via Green blog

Solar Permit AppEngine Examples

It was a milestone that took over 50 years, and at last solar panel manufacturers can produce their modules for less than $1/Watt. Now, the renewable energy community is faced with the dilemma that the permitting and interconnection costs, i.e. the paperwork, is a significant fraction of the cost of a rooftop installation. To deploy gigaWatts of solar energy in the United States these costs need to drop. In response, the Department of Energy has made permitting part of its Sun Shot Initiative and SolarTech has launched its Solar Permitting Challenge. And now Google is pleased to announce Solar Permitting Code Examples to make it faster for software developers to be productive using AppEngine.
A small team of Googlers (Alex Martelli, Arjun Satyapal, Clay Murphy, Luke Stone, Ross Koningstein and Dave Fork) pooled their 20% time to help out. We tried to make the task of building a web based permitting application easier by providing examples of essential tasks in AppEngine including login, creating new permit requests, uploading files, and gathering statistics. Two different versions, one in Python and one in Java, were created.
We were inspired to create this code example by the work that SolarTech has done to promote faster permitting through its Solar Permitting Challenge, and by the Solar ABCs efforts to produce a simple, uniform process for solar permitting. The user login screen for the Python code example appears below.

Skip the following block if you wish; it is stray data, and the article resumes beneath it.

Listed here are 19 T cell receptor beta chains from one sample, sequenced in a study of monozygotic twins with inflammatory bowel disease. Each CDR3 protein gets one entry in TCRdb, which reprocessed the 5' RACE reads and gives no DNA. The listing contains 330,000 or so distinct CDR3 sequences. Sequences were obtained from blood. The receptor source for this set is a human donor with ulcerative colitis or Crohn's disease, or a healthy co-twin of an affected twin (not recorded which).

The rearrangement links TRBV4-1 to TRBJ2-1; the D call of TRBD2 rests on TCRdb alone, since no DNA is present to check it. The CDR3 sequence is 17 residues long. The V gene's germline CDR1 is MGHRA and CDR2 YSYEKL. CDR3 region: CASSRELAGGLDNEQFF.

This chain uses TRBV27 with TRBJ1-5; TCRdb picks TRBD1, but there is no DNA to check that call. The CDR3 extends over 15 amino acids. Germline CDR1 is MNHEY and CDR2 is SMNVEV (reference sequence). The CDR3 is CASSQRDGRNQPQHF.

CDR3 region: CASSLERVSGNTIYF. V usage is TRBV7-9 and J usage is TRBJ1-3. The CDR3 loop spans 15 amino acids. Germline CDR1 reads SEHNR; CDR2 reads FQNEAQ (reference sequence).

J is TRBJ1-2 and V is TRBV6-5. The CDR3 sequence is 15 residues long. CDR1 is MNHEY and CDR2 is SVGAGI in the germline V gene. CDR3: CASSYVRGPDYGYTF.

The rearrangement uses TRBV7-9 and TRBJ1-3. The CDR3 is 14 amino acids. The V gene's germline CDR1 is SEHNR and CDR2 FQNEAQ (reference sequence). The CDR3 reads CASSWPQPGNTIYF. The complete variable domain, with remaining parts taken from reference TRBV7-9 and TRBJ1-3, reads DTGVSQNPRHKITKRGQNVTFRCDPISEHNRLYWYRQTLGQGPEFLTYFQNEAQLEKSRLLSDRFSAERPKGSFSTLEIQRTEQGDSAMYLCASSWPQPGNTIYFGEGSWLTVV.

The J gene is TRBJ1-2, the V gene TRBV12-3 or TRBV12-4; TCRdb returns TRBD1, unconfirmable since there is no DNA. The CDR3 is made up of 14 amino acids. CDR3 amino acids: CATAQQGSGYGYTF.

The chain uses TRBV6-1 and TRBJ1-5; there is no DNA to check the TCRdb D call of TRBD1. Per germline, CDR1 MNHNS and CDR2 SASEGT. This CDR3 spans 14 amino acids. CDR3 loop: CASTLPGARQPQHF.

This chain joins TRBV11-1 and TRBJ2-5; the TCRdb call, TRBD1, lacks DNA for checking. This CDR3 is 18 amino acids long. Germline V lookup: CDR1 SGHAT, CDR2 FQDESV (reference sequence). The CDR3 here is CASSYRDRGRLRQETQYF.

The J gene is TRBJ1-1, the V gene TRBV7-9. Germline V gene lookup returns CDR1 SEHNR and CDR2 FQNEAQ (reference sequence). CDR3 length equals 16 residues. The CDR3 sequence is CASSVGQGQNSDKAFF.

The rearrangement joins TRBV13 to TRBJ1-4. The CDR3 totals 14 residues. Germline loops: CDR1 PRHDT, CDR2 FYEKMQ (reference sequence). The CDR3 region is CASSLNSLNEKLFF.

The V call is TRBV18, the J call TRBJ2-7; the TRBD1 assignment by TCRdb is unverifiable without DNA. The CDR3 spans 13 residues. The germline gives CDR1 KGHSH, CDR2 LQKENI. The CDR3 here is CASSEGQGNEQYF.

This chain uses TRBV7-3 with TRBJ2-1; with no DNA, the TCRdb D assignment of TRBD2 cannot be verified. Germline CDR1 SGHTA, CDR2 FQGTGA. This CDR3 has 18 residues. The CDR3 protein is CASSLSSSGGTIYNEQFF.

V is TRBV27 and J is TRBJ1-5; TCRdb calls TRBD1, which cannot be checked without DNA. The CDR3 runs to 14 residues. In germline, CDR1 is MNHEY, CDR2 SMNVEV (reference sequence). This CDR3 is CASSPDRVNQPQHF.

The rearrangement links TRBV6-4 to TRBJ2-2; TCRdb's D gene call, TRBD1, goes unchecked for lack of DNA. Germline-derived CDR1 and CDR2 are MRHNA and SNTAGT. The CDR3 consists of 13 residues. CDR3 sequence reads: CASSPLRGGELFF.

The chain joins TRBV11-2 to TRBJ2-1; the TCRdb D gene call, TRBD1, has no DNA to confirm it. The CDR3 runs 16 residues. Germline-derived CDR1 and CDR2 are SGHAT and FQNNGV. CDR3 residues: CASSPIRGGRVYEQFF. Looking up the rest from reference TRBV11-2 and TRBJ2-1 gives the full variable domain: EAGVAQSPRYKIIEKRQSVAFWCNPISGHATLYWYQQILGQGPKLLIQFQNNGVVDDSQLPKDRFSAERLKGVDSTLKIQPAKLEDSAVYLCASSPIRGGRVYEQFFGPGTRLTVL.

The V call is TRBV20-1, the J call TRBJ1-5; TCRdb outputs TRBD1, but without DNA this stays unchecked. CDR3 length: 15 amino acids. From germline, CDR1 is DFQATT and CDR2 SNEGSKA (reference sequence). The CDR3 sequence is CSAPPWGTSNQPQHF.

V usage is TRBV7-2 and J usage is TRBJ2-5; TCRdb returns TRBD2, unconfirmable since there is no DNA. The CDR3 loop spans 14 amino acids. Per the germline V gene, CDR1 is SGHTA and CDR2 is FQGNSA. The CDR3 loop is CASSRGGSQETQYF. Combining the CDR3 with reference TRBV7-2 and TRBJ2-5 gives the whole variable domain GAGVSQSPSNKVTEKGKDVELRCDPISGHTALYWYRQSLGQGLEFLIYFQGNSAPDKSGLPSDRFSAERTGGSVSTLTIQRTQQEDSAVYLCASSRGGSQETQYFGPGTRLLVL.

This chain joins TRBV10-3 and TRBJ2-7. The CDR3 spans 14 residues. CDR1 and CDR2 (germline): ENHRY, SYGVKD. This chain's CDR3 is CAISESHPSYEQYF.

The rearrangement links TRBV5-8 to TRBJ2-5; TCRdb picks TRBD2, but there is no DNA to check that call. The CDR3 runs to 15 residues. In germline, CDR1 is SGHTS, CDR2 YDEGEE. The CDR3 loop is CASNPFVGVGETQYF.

Navigant consulting estimates that there are 700 gigaWatts of solar power generation resource on rooftops in the United States. Overall, we believe that efforts to streamline the workflow connected with rooftop solar installations could reduce the costs of installations by 50 cents/Watt. Please help us help the industry make this a reality.

Google Earth: Gigapixel panoramas

We’ve talked before about Gigapixel images and 3D Panoramas, but it’s not often that the two come together.

For the past year, Thomas Hayden has been shooting gigapixel-quality 3D panoramas, and the quality is stunning. For example, this KMZ file takes you to OMSI (Oregon Museum of Science & Industry) in Portland, OR. Be sure to turn on the “360Cities” layer under the main “Gallery” layer.

He has recently completed shooting a 42 image set virtual tour of the museum using a GigaPan that allows him to capture very high resolution panoramas. While most GigaPan images you see these days are multi-GigaPixel “framed” panormas, he specializes in almost completely spherical location coverage. These are as high resolution as many popular gigapan images, an order of magnitude higher resolution than the standard methods for virtual tour photography. The standard methods compose a 360 from 5 or 6 individual photos, while he composed these using 112 to 126 individual 8 MP images. The average size of one of his 360s is around 220 MegaPixels (.2 GigaPixels). This resolution allows the viewer to zoom in on very fine details, and in the case of the Manuevering Room of the USS Blueback fast-attack submarine on exhibit at OMSI, allows the viewer to examine the switches, dials, and gauges that move the boat.